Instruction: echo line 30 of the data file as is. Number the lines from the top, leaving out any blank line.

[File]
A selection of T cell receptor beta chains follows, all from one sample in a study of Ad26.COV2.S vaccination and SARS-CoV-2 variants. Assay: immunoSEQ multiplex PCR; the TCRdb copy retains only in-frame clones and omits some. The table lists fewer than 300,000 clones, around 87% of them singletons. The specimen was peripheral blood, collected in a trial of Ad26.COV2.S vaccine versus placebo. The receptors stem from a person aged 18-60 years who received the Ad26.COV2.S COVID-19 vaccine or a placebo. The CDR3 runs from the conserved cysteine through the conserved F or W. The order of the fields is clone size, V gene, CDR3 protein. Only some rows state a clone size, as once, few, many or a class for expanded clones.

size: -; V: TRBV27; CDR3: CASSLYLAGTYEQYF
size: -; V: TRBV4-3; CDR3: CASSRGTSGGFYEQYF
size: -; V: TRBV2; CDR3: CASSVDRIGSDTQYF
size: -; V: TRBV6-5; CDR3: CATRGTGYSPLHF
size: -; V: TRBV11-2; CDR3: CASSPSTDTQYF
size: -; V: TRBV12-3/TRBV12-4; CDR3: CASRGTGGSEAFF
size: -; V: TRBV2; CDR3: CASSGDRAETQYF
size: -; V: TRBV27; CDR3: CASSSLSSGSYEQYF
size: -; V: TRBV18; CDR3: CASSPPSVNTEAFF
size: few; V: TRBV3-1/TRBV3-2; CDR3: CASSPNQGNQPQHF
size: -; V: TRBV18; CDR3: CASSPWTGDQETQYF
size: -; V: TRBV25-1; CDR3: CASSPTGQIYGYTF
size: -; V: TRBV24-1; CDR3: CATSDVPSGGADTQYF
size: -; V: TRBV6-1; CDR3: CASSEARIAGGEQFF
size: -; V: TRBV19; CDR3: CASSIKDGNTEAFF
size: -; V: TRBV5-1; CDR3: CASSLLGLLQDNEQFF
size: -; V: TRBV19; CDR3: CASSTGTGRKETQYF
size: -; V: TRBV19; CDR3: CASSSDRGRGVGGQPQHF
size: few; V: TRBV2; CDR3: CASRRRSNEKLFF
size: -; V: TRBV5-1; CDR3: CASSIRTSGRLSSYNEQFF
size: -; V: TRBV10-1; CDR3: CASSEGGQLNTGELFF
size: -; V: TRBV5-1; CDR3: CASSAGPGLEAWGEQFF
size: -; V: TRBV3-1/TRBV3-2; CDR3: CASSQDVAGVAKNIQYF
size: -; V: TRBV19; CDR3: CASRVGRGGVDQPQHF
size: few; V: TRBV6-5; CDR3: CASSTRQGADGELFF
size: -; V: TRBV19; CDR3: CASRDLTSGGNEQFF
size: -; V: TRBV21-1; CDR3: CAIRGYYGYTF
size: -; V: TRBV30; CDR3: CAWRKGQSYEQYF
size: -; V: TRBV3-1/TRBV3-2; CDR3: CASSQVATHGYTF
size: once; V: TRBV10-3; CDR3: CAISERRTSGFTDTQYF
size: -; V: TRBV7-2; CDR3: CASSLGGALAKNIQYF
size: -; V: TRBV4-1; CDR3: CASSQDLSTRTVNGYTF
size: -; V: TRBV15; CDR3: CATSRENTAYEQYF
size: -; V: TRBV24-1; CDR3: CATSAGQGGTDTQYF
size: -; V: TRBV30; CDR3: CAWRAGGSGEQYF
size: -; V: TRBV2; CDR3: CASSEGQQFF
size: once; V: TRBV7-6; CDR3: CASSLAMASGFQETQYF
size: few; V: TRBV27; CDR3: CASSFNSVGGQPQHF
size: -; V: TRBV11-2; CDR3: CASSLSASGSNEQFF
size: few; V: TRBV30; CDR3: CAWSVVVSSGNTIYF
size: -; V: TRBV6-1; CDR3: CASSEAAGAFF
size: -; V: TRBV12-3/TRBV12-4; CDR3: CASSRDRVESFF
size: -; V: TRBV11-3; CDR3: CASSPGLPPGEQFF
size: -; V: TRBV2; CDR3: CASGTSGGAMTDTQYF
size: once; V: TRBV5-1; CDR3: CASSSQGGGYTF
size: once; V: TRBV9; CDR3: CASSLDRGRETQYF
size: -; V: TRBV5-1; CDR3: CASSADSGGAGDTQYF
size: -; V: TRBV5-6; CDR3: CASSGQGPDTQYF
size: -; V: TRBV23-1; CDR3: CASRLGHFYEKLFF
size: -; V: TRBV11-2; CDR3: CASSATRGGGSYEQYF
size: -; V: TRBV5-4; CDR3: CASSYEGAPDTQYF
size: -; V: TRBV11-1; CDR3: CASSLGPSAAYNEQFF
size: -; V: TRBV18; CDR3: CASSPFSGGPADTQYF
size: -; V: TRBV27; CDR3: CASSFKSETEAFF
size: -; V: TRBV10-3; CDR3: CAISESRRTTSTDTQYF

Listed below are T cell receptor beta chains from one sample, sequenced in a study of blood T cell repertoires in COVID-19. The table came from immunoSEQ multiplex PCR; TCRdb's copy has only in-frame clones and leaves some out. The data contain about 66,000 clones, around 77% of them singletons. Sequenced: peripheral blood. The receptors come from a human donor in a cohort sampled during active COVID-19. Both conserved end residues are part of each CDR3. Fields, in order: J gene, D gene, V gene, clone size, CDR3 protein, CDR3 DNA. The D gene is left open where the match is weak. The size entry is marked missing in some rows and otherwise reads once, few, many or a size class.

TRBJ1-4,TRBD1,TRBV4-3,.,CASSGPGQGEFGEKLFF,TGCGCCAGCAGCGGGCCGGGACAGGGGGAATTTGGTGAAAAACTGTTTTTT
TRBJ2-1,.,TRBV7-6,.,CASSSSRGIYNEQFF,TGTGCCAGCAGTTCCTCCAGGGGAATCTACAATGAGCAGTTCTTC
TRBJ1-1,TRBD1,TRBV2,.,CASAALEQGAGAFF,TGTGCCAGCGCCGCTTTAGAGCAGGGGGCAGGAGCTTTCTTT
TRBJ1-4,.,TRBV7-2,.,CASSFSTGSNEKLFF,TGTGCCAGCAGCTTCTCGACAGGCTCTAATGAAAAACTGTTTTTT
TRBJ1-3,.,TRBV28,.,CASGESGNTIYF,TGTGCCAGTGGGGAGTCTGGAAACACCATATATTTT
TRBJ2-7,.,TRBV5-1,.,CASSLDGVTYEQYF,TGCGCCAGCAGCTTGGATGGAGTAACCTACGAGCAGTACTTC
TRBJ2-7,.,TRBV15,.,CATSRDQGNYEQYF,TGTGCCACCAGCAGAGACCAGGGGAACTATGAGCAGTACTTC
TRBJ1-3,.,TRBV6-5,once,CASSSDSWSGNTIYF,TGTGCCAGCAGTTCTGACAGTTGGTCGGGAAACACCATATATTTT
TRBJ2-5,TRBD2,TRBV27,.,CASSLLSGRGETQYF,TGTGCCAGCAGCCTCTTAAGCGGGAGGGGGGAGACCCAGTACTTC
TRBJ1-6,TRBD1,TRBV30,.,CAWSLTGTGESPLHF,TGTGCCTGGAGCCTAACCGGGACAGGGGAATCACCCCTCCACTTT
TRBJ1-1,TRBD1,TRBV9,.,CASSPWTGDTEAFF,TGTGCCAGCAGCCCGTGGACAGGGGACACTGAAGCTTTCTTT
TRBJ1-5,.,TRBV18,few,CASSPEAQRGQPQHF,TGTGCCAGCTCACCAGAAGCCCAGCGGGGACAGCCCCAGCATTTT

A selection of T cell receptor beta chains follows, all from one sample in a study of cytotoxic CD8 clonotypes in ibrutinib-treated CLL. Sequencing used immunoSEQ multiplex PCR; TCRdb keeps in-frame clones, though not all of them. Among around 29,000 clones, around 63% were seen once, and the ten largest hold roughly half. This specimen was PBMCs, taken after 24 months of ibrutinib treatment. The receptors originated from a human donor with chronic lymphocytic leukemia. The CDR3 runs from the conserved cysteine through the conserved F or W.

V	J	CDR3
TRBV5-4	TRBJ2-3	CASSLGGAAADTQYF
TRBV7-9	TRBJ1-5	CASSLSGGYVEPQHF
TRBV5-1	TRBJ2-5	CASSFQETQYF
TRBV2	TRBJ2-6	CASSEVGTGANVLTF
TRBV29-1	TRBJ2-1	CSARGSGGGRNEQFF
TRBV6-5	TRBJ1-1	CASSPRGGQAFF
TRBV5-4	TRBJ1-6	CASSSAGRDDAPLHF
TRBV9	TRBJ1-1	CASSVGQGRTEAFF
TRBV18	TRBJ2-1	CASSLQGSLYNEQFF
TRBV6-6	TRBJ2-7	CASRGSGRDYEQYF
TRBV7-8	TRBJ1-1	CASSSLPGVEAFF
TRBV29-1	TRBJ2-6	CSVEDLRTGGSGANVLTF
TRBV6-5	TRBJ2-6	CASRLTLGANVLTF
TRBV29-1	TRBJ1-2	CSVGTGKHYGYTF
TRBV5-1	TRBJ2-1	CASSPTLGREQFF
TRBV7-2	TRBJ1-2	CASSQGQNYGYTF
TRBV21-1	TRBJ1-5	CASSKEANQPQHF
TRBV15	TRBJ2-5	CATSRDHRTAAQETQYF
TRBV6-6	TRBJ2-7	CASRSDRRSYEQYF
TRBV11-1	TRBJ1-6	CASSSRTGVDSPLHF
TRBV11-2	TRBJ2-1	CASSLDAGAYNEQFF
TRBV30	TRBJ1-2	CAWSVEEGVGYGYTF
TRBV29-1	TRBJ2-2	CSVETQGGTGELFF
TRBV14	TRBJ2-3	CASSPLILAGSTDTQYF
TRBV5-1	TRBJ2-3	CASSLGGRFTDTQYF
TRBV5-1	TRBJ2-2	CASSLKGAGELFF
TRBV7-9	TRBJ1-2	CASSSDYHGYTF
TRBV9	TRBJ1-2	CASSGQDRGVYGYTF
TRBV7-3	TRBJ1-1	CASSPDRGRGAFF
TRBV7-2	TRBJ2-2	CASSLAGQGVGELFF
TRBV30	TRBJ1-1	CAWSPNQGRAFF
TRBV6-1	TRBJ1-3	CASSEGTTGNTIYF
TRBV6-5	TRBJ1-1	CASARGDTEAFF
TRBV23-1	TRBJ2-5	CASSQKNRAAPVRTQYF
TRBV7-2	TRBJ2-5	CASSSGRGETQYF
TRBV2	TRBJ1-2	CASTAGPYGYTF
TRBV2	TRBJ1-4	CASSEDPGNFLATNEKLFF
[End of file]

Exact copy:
size: -; V: TRBV3-1/TRBV3-2; CDR3: CASSQVATHGYTF